Almost £20m Raised for Charity
Since his early days as an explorer, Sir Ranulph Fiennes has kept charity close to his heart.
His first official charity journey was 1992’s fateful Antarctic expedition with Dr Michael Stroud, which raised £4.2 million for the Multiple Sclerosis Society. Since then, Sir Ranulph has raised multiple tens of millions for various charities. In fact, JustGiving named him the UK’s top celebrity fundraiser in 2010.
But not only does Sir Ranulph push the limits of what the human body can withstand, he also helps to fund research into making the lives of those who can’t climb mountains a little easier. Says Lee Dainty from the MS Society: “Sir Ranulph’s fundraising laid the foundations for our current research programme, which has gone on to make ground-breaking discoveries which are bringing us closer to an end to MS.” Sir Ranulph has also raised more than £8m in aid of the Marie Curie cancer charity, which, in the words of Chief Executive Dr Jane Collins, is “an incredible accomplishment”.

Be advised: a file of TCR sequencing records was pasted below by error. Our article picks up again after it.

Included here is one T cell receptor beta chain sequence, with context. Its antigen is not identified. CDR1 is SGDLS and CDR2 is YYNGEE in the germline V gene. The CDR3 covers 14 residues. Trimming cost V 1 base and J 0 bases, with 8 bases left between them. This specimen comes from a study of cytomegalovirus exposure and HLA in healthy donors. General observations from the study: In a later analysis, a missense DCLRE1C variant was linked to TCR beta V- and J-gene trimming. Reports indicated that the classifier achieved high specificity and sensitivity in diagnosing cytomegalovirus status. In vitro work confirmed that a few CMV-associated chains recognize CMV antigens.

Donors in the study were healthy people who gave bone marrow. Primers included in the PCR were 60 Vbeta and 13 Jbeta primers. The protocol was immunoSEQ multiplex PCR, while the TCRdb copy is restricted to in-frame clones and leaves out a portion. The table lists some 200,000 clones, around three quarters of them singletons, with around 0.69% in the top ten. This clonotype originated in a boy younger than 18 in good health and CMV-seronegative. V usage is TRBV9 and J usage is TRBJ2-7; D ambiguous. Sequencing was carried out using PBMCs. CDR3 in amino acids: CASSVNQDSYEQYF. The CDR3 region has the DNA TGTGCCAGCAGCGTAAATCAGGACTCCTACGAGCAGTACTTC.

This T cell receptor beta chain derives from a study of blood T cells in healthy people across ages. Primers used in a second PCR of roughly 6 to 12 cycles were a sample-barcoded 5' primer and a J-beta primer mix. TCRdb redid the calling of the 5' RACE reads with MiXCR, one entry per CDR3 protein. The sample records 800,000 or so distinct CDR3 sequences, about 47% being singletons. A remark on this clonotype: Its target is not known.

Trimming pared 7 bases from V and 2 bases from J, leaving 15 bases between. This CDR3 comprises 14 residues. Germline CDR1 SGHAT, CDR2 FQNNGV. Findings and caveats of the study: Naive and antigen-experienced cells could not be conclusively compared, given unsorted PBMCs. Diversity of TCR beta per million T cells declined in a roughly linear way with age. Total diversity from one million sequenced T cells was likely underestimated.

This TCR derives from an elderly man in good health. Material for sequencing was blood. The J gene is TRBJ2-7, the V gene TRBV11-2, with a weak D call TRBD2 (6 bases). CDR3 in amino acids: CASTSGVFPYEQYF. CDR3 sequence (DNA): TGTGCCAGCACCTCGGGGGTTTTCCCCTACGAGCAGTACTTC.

Charity is important to Sir Ranulph because he knows more than most what can happen when our body begins to weaken. In 2005, two years after heart surgery, he had to abort an attempt to conquer Everest within 300m of the summit after experiencing chest pains; in 1996, a second attempt to walk to the South Pole solo was stopped after a kidney stone attack. He’s also reached into Arctic waters to regain supplies that had fallen off the sledge - the exposure to temperatures of -63C saw his fingers turn ivory white and immovable; he cut off the resulting frostbitten tips with a hacksaw.
Sir Ranulph not only raises money for charities through his expeditions, he also lends his name and time. He’s a research ambassador for the British Heart Foundation because he knows first-hand what happens when our hearts give out - just three months after having an emergency heart bypass in Bristol, Sir Ranulph ran seven marathons in seven days on all seven continents to raise money for the BHF.
We say all of this tireless work deserves a toast. Raise your glass of Sir Ranulph Fiennes’ Great British Rum and let’s give thanks for the efforts of this legend.